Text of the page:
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Silence and Opression in Discourse on the Logic of Language

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Introduction

Silence and Expression in Discourse on the Logic of Language The poem Discourse on the Logic of Language by Marlene Nourbese Phillip critiques colonialism, racism, and sexism in order to express a marginalized subjectivity. Through the unconventional structure, the integration of multiple texts into the poem, and the spatial arrangement of these texts onto the page, Phillip exposes the ways in which language, through the enforcement of English as the father tongue, oppresses and displaces the colonized. The poem also articulates the pain and anguish of a subject who, through a colonial legacy of linguistic subjugation and silencing, has no mother tongue with which to speak with. The paternal is pitted against the maternal, which becomes a subversive force against European patriarchal power. The poem is unusual in the sense that it incorporates multiple texts that compete for the reader's attention. The poem consists of a stuttering verse at the center of the page, flanked by a narrative about a mother and her baby and edicts, the italicized passages that make proclamations about the treatment of salves. Occupying the entire facing page is passage containing physiological descriptions of the brain and the production of speech, and an account about scientific racism. This passage connects logic to the paternal and is expressed through the paternalistic language of science, a detached and understated voice that is reminiscent of the kind of writing found in laboratory reports and clinical descriptions. By engaging in the language of science to expose the racism and sexism embedded in Dr. ...read more.

Middle

The speaker has no mother tongue and is forced to express herself with a foreign father tongue, which leaves her "tongue/dumb/dumb-tongued/dub-tongued" (lines 31-34) and, to an extent, silenced. Expressing herself in English is painful for the speaker because of its foreignness and because of the violence with which it was forced into her culture. Her efforts to speak causes her pain, anguish, and frustration because she has great difficulty in expressing herself and telling her story in her own terms using the father tongue. English is not her own language, but one violently imposed upon her culture by their colonial masters. Language is not a neutral medium, but one that reproduces the norms, values, and ideologies of a culture. In the case of English, it reproduces the racist and sexist assumptions of a Western patriarchal hegemony. It is through language that one learns about and expresses one's own identity. Because of colonialism, the speaker has no mother tongue and only knows English, the same language spoken by the colonial masters who cut out the tongues of the slaves, and the same language that marginalizes the speaker as a woman of colour and relegates her to the role of the inferior Other. Thus, the speaker has great difficulty representing her own subjectivity since English is "a foreign anguish" (line 9), an oppressive and disempowering language. The speaker's search for her mother tongue and words with which to express herself with also represents her culture's search for their own cultural identity and history, which has become distorted and fragmented by colonial rule. ...read more.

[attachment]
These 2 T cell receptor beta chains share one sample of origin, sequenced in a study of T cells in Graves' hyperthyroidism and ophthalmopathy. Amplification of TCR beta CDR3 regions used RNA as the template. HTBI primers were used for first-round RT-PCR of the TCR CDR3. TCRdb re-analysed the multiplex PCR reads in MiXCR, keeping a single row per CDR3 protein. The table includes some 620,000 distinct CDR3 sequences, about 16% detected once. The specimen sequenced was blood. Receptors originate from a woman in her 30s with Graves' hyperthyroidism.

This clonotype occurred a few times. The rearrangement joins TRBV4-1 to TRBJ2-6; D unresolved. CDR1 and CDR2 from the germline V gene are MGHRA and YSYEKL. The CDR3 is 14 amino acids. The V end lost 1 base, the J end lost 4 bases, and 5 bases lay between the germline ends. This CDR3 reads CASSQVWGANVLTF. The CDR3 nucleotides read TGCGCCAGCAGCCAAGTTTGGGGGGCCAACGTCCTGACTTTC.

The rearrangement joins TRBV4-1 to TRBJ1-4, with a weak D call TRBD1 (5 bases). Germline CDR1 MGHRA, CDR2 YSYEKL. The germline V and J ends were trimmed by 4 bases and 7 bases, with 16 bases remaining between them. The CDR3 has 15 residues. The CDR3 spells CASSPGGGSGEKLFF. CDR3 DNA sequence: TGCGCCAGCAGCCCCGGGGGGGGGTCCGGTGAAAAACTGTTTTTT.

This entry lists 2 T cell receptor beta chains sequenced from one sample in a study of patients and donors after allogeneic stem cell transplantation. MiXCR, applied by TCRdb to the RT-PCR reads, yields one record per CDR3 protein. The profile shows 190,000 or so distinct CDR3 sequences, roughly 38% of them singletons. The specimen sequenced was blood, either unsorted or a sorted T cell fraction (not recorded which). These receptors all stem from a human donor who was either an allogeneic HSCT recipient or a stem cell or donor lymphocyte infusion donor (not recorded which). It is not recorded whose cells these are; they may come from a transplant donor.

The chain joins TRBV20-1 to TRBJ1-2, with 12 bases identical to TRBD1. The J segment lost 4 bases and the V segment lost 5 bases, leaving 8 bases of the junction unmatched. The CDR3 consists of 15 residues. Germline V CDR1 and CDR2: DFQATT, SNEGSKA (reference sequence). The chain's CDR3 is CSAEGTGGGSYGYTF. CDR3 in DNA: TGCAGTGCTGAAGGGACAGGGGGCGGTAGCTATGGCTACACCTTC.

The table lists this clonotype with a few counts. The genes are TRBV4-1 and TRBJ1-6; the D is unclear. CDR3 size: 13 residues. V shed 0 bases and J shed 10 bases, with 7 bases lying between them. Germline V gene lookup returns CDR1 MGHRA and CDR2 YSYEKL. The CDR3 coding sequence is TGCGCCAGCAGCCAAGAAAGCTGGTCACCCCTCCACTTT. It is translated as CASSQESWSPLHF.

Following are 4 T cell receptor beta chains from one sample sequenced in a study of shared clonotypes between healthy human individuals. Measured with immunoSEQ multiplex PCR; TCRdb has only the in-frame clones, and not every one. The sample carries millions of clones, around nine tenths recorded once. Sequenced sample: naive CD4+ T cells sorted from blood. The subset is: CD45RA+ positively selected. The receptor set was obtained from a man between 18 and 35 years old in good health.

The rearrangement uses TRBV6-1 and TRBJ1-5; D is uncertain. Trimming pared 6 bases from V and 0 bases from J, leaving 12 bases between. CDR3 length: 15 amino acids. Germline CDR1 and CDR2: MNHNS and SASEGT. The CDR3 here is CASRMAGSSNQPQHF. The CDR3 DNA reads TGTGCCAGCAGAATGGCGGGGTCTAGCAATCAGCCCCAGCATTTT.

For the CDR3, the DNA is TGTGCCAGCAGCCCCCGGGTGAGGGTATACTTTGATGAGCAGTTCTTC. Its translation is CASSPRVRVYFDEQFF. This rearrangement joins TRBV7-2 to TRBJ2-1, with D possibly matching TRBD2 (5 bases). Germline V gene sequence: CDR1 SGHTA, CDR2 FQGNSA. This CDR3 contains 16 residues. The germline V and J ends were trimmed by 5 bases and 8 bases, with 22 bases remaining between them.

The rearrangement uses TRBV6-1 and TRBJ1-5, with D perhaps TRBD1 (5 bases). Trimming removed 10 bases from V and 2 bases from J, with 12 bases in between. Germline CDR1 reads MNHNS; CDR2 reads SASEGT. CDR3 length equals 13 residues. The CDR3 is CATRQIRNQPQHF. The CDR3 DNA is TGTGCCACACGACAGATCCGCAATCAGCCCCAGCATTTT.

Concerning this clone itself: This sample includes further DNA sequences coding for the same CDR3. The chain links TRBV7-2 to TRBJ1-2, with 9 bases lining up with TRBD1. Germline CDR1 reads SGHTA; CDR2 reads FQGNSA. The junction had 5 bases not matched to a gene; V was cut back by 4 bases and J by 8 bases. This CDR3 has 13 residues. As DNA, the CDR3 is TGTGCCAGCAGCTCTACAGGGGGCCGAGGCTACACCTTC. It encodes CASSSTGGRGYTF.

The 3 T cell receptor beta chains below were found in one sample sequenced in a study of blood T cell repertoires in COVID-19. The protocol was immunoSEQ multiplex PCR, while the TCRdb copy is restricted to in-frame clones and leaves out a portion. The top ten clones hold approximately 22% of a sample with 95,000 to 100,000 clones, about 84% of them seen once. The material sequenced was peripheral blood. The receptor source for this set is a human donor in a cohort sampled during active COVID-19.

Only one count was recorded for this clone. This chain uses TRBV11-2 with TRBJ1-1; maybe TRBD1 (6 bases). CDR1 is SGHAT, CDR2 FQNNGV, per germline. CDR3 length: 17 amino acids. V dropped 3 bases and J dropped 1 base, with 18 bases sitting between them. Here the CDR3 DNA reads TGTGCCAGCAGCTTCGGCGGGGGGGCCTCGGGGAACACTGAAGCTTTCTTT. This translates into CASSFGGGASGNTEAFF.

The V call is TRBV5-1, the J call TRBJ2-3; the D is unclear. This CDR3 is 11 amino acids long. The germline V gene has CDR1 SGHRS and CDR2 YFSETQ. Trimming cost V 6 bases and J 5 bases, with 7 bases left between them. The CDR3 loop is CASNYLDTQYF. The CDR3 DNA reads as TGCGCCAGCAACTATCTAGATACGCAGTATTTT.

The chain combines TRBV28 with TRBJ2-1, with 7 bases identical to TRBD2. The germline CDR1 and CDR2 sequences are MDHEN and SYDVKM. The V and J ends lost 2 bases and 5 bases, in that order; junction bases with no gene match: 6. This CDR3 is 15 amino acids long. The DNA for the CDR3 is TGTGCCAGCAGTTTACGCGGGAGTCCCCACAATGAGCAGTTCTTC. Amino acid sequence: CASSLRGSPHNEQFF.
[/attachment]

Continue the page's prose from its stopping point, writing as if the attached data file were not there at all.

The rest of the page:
Conclusion

The central voice of the poem acknowledges the difficulty of doing so: the father tongue leaves her "dumb-tongued" (line 32); the racist and sexist ideology embedded in the language suppresses her subjectivity. The poem sheds light on how Western language and ideology isn't as innocent and value-neutral as it appears. By talking about colonialism, the silencing of slaves, the eradication of the mother tongue, and scientific racism and sexism, the poem makes the reader conscious of the ways in which Western discourse, ideology, and knowledge making is biased against women and people of colour. As well, the poem has the reader empathize with the agony of silence and oppression of the marginalized. However, the poem is not merely about oppression and silencing. Through the mother-daughter story printed on the left margin of the page, Phillip explores new ways of using the language in ways that do not perpetuate the norms and ideology of Western patriarchy. The mother-story's unusual positioning relative to the other texts represents going against convention in order to create a new literary tradition to empower articulate the subjectivities of women of colour. Discourse on the Logic of Language expresses a subjectivity that has been repressed by Western ideology and language by examining its power relations and violent history, and exploring new ways of writing. The poem, through its critique of the father tongue, colonialism, and science, uses English to talk back to the colonial masters - it dismantles the master's house with the master's tools and envisions new ways of expression. ...read more.

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